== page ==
With social-distancing measures still in place, picnics are going to be your family’s everything this summer (if they’re not already). Being outside is considered one of the safest ways to see friends and boost your mental health. Plus, you can revel in the joy of making plans again with the assurance that the picnic blankets will keep everyone contained to their own little germ circles. Best of all, eating outside relieves me of the full-time job I’ve acquired during quarantine: cleaning up crumbs. Here are some tips on the long lost art of picnicking.
Location Location Location
And by that I mean: go anywhere. Honestly, it doesn’t matter whether it’s a park, your backyard, or a median strip in the middle of the road that can offer a bit of shade, greenery and some peace of mind. Where you go is not so important; the fun of a picnic is having a meal anywhere besides where you usually eat. And we can all agree that a change of scenery does everybody good.
You don’t need any specialized gear—we’ve been known to just bring beach towels and brown bags, gasp—but a few key pieces can help the cause.
- An insulated cooler bag is so easy to carry and is basically an updated, more utilitarian version of the traditional basket and provides more structure than a regular tote. (My sweet, well-meaning husband bought me a big, beautiful vintage picnic basket a few years ago. As much as I really do love that hunk of wicker, I’m saving it for a time when I’m picnicking without kids, or with more arms.)
- As for what to sit on, a bedsheet works fine in a pinch. But an actual picnic blanket is more durable and keeps you from sitting on damp grass and dealing with bunching every two minutes. I bought this one on sale earlier this summer and we like how easily it rolls up. And the picnic mat is convenient and amazingly everything-resistant. This one looks easy to wipe down for all the spills that will inevitably happen when eating with kids. And this is chic.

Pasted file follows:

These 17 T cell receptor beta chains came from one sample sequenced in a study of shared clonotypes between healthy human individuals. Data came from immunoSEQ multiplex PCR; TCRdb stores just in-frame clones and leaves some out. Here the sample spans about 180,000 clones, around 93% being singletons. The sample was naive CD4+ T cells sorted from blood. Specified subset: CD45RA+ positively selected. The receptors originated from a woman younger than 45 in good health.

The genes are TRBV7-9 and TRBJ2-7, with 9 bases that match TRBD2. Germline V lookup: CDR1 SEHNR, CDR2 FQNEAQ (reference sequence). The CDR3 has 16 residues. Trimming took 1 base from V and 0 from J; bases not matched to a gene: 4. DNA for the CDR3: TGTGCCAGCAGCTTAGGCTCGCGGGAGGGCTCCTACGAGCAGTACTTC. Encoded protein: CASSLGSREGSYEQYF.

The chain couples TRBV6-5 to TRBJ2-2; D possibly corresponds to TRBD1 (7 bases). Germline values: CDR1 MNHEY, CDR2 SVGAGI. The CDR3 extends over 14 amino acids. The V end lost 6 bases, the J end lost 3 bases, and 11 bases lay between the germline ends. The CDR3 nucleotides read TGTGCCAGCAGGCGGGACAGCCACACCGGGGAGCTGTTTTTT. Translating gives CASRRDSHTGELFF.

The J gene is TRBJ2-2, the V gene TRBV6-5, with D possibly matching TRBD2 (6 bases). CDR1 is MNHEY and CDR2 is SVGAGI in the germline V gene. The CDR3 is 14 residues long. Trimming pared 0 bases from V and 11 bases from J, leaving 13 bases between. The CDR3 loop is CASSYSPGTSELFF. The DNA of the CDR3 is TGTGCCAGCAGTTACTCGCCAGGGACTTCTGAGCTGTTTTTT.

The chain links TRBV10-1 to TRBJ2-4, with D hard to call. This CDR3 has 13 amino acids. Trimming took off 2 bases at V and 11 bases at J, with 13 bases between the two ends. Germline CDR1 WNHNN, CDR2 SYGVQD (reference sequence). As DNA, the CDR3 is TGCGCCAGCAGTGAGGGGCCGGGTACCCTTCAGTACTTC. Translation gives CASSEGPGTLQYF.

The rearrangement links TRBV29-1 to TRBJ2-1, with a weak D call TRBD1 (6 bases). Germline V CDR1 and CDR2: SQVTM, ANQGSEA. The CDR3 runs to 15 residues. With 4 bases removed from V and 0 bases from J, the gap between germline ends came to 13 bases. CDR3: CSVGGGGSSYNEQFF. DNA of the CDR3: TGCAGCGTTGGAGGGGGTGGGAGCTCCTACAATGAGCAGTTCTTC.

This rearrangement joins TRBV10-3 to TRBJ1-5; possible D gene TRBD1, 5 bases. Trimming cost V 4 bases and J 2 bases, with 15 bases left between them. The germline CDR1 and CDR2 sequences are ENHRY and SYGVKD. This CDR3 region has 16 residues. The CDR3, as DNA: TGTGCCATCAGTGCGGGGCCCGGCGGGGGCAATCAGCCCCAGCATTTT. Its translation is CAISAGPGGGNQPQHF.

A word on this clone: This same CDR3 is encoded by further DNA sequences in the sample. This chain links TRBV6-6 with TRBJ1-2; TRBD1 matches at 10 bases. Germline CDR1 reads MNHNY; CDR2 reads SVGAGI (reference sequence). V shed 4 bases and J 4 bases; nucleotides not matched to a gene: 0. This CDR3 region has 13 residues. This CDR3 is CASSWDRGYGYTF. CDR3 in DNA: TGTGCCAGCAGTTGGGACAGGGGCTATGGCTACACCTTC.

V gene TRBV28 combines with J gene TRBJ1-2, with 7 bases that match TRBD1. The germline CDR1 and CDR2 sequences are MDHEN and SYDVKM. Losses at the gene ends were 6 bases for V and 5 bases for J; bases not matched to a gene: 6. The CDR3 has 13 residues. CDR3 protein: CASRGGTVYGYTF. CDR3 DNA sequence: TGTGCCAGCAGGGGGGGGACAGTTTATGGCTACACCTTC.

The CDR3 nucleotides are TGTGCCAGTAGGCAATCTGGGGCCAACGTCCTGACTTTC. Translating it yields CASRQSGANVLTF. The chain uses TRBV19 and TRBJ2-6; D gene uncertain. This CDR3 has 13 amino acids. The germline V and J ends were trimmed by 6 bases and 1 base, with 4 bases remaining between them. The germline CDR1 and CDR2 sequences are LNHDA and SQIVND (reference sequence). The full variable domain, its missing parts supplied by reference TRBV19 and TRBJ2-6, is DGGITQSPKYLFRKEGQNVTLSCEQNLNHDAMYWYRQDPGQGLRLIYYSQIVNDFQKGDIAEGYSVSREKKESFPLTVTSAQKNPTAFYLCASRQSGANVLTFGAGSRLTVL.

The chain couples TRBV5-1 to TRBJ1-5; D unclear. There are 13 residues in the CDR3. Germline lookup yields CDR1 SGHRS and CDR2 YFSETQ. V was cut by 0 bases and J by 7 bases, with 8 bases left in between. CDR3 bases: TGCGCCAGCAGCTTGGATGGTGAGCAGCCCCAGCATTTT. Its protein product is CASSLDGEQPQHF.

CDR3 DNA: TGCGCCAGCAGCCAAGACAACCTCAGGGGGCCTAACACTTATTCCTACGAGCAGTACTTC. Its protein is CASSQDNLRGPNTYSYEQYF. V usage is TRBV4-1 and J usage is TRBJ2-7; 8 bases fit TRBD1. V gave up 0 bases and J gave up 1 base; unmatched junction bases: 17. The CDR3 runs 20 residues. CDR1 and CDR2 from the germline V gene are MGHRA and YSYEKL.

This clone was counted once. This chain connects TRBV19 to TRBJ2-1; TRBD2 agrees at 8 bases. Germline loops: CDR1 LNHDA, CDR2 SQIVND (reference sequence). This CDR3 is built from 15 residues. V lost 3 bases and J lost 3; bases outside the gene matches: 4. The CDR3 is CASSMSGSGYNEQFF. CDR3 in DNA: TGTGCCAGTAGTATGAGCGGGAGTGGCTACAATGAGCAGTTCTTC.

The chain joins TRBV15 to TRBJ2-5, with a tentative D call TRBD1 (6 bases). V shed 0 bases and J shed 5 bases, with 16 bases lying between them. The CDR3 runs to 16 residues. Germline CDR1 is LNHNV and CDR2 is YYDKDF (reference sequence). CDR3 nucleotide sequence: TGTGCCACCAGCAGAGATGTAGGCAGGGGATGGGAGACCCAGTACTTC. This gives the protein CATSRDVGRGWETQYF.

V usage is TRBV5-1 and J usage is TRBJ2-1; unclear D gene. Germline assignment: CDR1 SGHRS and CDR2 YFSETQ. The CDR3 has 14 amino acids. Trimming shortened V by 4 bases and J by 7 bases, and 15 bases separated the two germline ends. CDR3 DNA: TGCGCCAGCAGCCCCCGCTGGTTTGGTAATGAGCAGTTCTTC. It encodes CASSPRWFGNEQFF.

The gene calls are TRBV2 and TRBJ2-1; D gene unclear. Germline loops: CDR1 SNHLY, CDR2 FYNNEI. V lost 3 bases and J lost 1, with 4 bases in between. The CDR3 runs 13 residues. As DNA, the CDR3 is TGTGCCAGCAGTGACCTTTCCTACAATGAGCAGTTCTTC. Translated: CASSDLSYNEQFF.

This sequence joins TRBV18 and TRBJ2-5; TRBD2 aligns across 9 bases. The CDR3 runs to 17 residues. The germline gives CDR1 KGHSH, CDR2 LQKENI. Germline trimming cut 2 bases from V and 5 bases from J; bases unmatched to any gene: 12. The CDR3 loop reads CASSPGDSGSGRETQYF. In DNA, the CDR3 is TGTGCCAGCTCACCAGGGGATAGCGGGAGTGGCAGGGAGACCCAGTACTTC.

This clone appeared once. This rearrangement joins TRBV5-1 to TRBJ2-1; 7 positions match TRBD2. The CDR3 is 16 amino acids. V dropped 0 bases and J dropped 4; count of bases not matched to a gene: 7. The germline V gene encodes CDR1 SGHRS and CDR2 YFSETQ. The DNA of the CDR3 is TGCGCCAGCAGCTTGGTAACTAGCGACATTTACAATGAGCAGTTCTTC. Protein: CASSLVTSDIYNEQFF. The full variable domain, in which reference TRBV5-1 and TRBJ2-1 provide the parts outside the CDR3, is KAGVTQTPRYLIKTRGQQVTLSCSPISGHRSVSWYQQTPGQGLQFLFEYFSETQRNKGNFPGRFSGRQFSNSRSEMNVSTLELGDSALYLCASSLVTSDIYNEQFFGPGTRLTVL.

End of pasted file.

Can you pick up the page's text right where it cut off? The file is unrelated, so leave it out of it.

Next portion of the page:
- If you’re not hiking, lightweight camping chairs make a world of difference for grownups. We are old.
- Don’t forget to bring your eco-friendly cutlery set and cleanup supplies—namely hand wipes and a bag to pick up your trash.
For kids, a surefire no-fuss picnic lunch is PB&J, chips, and fruit. Throw in some juice boxes and cookies, and you’re set. If you want to take it up a notch for dinner, though, you’ll want light, portable dishes that stay crisp and don’t require a lot of prep time.
Quick dinners are my thing and I like ham salad, chickpea sandwiches, and roasted eggplant salad. Foods that travel well include ground pork banh mi, Greek yogurt chicken salad, and shrimp ceviche. You’ll also want dishes that don’t spoil quickly, like antipasto, fig-prosciutto salad, quick spiced chicken, and Italian subs. For dessert, throw in some chocolate chip power poppers or carmelita bars, bite-sized finger foods that are compact and non-melty.
Family-style serving is great in theory, but I pack individual meals for everyone and often use the kids’ school lunch box gear (bento box-style containers also work well). Our family is not yet sophisticated enough to eat family-style; the road to table manners is a long one, and when you remove the table from the equation, it’s pure chaos. Who wants to eat potato salad that’s been prodded with kid fingers — especially in the middle of a pandemic?
And pack light. My dad always said to only pack what you can carry. That is never truer than when you’re picnicking with children. You don’t want to find yourself wandering through a parking lot in the afternoon heat, carrying a cooler, blanket, two handfuls of toys, and a bag of trash when your two-year-old stops dead center in the middle of the street, looks up at you with her big brown eyes and says “Me no walk. Carry me.”
You’ve probably played “Going on a Picnic” at some point decades ago? It’s the simplest game of all time but never gets old. The first person starts by saying,”I’m going on a picnic and I’m taking…” And she chooses an item that starts with the letter “A”. The second person jumps in, repeating what the first person is bringing and adding something starting with the letter “B” and so on. My six-year-old usually beats me at this game because I can’t even remember what I had for breakfast.
Also, bring a frisbee, bouncy ball, or handy-dandy stomp rocket. A kite’s fun, too, depending on the amount of effort you want to exert, since it will most definitely require grownup intervention. And be sure to throw in a deck of cards so you can play a game of Go Fish before you go home. For a change.
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